British Columbia's carbon tax is not ‘working incredibly well’

In a recent interview with host Paul Kennedy on the Canadian Broadcasting Corporation radio show Ideas, Professor Tim Flannery from the University of Melbourne was discussing some examples of carbon taxation, leading to the following claim (starting at 08:52):

In BC [British Columbia, Canada], you have a carbon tax now that is working incredibly well.

The view that BC's carbon tax is “working incredibly well” is erroneous, but widely disseminated and allowed to stand unchallenged by interviewers failing to discharge basic standards of critical journalism.

The provincial government in BC releases its greenhouse gas emissions [GHG] inventory on an annual basis, with the latest available year being 2013.

Since 2010, BC's total GHG emissions have increased 3.2%, its energy-related emissions have risen 5.5%, and transportation-related emissions have increased 3.4%. Per capita GHG emissions have actually risen from 13.9 to 14.0 tons CO2e [carbon dioxide equivalents] per person over this time frame.

The problems with BC's carbon tax were even noted by the federal conservative government in early 2015, leading to the following media reports:

British Columbia is on track to increase greenhouse gas emissions -- not reduce them -- according to a letter from Canada's environment minister [Leona Aglukkaq] ... Instead of reducing its greenhouse gas emissions, the 2014 Emissions Trend Report says B.C. is actually on pace to increase emissions 11 per cent by 2020 (from 2005 levels) ...

"If Stephen Harper's [conservative] government is scolding you on not doing enough on climate change, you've got a problem," said NDP [New Democratic Party] environment critic Spencer Chandra Herbert.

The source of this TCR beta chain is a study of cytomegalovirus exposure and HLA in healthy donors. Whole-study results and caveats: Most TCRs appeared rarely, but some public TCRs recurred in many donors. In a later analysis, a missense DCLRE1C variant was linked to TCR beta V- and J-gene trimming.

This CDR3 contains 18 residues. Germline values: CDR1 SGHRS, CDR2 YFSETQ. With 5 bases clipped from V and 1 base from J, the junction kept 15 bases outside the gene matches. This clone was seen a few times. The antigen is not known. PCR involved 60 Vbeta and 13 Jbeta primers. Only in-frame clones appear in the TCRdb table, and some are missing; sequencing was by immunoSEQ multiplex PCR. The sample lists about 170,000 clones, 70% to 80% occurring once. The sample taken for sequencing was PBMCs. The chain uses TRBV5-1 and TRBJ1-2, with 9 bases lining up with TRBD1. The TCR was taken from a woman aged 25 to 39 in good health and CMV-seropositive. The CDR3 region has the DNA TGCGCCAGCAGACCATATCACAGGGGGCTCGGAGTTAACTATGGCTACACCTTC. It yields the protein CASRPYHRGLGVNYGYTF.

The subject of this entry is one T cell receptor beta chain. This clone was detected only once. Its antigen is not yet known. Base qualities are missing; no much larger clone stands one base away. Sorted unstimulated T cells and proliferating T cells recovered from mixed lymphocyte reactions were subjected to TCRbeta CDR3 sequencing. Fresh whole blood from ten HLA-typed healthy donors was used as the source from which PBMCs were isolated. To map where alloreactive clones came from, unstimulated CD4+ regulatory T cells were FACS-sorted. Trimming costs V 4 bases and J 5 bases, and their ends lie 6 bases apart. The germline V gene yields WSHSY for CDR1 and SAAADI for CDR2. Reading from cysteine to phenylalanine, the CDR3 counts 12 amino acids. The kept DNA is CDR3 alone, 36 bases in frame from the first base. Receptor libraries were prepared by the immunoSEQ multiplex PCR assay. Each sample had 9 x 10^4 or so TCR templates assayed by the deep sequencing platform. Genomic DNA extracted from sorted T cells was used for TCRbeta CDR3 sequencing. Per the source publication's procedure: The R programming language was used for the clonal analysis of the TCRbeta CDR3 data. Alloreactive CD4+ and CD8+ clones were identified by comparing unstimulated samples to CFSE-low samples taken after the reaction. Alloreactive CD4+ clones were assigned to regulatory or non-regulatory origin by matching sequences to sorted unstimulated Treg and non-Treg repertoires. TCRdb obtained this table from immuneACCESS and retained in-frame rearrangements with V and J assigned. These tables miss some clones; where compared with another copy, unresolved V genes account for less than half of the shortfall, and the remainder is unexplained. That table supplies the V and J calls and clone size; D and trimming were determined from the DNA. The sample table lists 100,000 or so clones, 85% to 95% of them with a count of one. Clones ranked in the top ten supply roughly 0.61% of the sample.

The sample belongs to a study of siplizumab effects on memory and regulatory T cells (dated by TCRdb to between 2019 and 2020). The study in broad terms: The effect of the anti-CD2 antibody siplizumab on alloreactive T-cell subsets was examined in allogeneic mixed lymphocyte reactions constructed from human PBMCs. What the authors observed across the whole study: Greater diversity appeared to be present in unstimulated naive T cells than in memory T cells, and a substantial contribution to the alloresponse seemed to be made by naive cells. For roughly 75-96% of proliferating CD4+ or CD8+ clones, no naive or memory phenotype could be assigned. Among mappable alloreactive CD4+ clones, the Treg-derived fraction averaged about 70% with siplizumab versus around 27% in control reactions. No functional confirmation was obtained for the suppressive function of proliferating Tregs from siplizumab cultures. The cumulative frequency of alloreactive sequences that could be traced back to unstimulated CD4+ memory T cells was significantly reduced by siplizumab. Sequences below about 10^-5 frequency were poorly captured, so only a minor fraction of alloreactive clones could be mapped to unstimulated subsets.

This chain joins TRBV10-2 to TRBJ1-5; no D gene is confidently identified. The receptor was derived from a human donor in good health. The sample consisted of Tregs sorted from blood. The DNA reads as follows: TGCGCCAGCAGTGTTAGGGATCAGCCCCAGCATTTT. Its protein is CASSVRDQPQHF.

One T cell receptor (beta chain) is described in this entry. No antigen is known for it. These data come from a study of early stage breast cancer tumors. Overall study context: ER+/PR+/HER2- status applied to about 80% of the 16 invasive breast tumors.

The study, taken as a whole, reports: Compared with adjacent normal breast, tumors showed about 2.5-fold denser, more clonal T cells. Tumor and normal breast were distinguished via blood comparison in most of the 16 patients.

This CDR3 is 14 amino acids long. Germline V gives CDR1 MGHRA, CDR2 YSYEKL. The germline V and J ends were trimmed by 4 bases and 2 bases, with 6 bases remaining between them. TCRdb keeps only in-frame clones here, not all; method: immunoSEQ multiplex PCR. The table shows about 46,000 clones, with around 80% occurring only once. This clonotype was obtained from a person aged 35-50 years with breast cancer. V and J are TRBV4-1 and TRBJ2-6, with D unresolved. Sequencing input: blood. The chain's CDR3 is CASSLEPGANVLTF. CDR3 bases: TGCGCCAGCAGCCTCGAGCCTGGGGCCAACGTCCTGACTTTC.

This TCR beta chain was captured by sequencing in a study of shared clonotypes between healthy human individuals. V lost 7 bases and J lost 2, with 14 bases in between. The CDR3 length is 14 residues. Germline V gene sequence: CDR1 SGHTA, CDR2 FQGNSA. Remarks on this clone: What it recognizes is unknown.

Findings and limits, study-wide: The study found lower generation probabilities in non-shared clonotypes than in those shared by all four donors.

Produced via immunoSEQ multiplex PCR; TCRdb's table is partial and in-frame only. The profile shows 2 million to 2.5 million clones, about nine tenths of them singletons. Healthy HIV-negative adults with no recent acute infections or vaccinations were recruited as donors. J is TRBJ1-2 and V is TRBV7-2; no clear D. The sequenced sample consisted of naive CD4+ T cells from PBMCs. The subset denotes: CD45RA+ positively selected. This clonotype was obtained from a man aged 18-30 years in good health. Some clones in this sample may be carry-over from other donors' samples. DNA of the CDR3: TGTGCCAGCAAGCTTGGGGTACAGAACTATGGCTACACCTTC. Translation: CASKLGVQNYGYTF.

If the purpose of BC's carbon tax was to substantially reduce GHG emissions, how are these facts evidence that the policy is “working incredibly well”?

 

In a recent interview with host Paul Kennedy on the Canadian Broadcasting Corporation radio show Ideas, Professor Tim Flannery from the University of Melbourne was discussing some examples of carbon taxation, leading to the following claim (starting at 08:52):

In BC [British Columbia, Canada], you have a carbon tax now that is working incredibly well.

The view that BC's carbon tax is “working incredibly well” is erroneous, but widely disseminated and allowed to stand unchallenged by interviewers failing to discharge basic standards of critical journalism.

The provincial government in BC releases its greenhouse gas emissions [GHG] inventory on an annual basis, with the latest available year being 2013.

Since 2010, BC's total GHG emissions have increased 3.2%, its energy-related emissions have risen 5.5%, and transportation-related emissions have increased 3.4%. Per capita GHG emissions have actually risen from 13.9 to 14.0 tons CO2e [carbon dioxide equivalents] per person over this time frame.

The problems with BC's carbon tax were even noted by the federal conservative government in early 2015, leading to the following media reports:

British Columbia is on track to increase greenhouse gas emissions -- not reduce them -- according to a letter from Canada's environment minister [Leona Aglukkaq] ... Instead of reducing its greenhouse gas emissions, the 2014 Emissions Trend Report says B.C. is actually on pace to increase emissions 11 per cent by 2020 (from 2005 levels) ...

"If Stephen Harper's [conservative] government is scolding you on not doing enough on climate change, you've got a problem," said NDP [New Democratic Party] environment critic Spencer Chandra Herbert.

If the purpose of BC's carbon tax was to substantially reduce GHG emissions, how are these facts evidence that the policy is “working incredibly well”?